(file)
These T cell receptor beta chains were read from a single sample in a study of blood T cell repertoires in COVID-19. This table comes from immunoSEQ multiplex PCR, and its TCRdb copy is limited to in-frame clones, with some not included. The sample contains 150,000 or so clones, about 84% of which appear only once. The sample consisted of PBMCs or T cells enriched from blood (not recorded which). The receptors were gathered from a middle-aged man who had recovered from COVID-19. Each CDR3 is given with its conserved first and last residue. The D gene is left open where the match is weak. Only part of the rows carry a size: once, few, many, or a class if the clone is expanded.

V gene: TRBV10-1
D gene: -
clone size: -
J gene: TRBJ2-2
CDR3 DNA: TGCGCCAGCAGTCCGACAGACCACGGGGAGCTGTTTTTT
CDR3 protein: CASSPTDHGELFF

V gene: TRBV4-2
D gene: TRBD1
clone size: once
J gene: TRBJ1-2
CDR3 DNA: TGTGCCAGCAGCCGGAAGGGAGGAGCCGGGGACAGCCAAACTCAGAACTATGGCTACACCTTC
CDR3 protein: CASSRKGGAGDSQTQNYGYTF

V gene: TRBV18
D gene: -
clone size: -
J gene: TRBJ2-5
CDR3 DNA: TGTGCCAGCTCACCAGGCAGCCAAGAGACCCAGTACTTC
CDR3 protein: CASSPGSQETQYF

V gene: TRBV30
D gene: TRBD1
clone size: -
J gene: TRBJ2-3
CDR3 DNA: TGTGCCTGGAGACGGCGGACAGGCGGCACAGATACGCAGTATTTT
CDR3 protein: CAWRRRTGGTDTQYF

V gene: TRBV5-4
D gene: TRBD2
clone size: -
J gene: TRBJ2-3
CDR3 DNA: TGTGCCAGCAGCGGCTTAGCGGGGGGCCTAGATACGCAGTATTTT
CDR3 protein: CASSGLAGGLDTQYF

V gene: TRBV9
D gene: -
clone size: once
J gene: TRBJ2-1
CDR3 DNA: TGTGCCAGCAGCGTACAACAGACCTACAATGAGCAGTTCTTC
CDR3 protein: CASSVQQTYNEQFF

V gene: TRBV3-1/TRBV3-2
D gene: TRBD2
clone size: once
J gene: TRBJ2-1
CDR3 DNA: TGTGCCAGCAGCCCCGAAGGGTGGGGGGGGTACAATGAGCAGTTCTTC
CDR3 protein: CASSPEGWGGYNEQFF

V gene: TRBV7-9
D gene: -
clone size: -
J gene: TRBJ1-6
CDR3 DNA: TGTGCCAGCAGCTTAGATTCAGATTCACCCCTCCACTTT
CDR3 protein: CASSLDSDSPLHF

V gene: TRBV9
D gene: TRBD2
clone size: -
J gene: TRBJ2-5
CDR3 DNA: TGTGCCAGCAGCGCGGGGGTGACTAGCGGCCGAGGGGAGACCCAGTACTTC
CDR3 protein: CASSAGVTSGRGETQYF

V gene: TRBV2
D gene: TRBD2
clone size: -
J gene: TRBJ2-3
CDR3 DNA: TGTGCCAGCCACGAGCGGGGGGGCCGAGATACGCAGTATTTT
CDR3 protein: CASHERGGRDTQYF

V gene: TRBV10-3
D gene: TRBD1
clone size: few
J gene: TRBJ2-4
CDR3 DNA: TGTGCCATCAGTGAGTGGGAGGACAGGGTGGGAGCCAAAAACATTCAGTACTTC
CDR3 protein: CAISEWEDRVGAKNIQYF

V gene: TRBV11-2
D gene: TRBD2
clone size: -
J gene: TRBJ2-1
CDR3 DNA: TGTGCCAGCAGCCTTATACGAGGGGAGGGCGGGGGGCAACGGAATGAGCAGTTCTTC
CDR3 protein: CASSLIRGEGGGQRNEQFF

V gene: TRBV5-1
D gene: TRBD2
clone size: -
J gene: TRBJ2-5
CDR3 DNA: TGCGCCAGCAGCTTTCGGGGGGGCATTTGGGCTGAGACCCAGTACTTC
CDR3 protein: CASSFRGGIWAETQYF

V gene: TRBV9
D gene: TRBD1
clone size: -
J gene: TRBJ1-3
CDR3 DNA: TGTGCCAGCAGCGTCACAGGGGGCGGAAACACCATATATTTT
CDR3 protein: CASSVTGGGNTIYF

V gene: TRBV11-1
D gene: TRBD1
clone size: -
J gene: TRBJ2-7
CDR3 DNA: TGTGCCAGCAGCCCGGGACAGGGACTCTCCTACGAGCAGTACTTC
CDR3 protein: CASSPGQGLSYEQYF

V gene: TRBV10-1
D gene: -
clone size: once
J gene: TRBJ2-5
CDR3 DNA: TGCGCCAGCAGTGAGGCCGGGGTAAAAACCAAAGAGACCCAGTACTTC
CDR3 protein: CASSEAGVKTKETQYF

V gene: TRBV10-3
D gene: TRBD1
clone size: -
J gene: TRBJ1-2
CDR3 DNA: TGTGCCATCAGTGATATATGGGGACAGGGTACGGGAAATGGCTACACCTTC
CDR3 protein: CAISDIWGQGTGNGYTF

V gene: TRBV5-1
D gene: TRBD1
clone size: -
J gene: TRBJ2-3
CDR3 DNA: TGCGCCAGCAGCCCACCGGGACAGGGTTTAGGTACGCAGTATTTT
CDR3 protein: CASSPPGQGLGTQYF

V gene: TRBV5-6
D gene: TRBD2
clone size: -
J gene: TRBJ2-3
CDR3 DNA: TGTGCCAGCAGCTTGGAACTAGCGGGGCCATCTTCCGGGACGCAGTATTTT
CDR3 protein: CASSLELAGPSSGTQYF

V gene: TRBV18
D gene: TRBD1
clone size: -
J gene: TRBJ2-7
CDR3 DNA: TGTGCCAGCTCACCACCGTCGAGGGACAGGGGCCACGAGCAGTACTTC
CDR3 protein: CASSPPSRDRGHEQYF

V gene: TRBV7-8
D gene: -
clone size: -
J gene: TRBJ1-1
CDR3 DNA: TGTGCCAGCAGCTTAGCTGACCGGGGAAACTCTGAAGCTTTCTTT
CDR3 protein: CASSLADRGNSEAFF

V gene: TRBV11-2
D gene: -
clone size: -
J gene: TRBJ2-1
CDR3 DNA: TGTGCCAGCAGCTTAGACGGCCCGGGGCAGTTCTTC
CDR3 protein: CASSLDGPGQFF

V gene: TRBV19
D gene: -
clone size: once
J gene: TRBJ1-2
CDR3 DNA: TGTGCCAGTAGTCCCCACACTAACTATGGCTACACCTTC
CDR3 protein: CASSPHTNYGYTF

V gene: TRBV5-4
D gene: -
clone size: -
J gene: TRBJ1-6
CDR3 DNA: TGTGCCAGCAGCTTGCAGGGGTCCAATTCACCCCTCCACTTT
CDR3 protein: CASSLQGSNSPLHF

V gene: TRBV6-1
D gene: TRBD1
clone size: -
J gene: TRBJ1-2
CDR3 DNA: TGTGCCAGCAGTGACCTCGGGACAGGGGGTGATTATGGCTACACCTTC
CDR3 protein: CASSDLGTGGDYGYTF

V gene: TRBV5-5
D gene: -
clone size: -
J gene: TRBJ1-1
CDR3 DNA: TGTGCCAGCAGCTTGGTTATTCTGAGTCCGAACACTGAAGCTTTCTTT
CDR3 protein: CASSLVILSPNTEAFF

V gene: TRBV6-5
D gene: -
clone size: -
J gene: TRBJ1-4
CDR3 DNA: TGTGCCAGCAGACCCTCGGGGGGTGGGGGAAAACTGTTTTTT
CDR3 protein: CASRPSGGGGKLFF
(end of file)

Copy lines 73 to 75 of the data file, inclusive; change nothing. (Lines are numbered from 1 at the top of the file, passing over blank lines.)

CDR3 protein: CASSLIRGEGGGQRNEQFF

V gene: TRBV5-1
D gene: TRBD2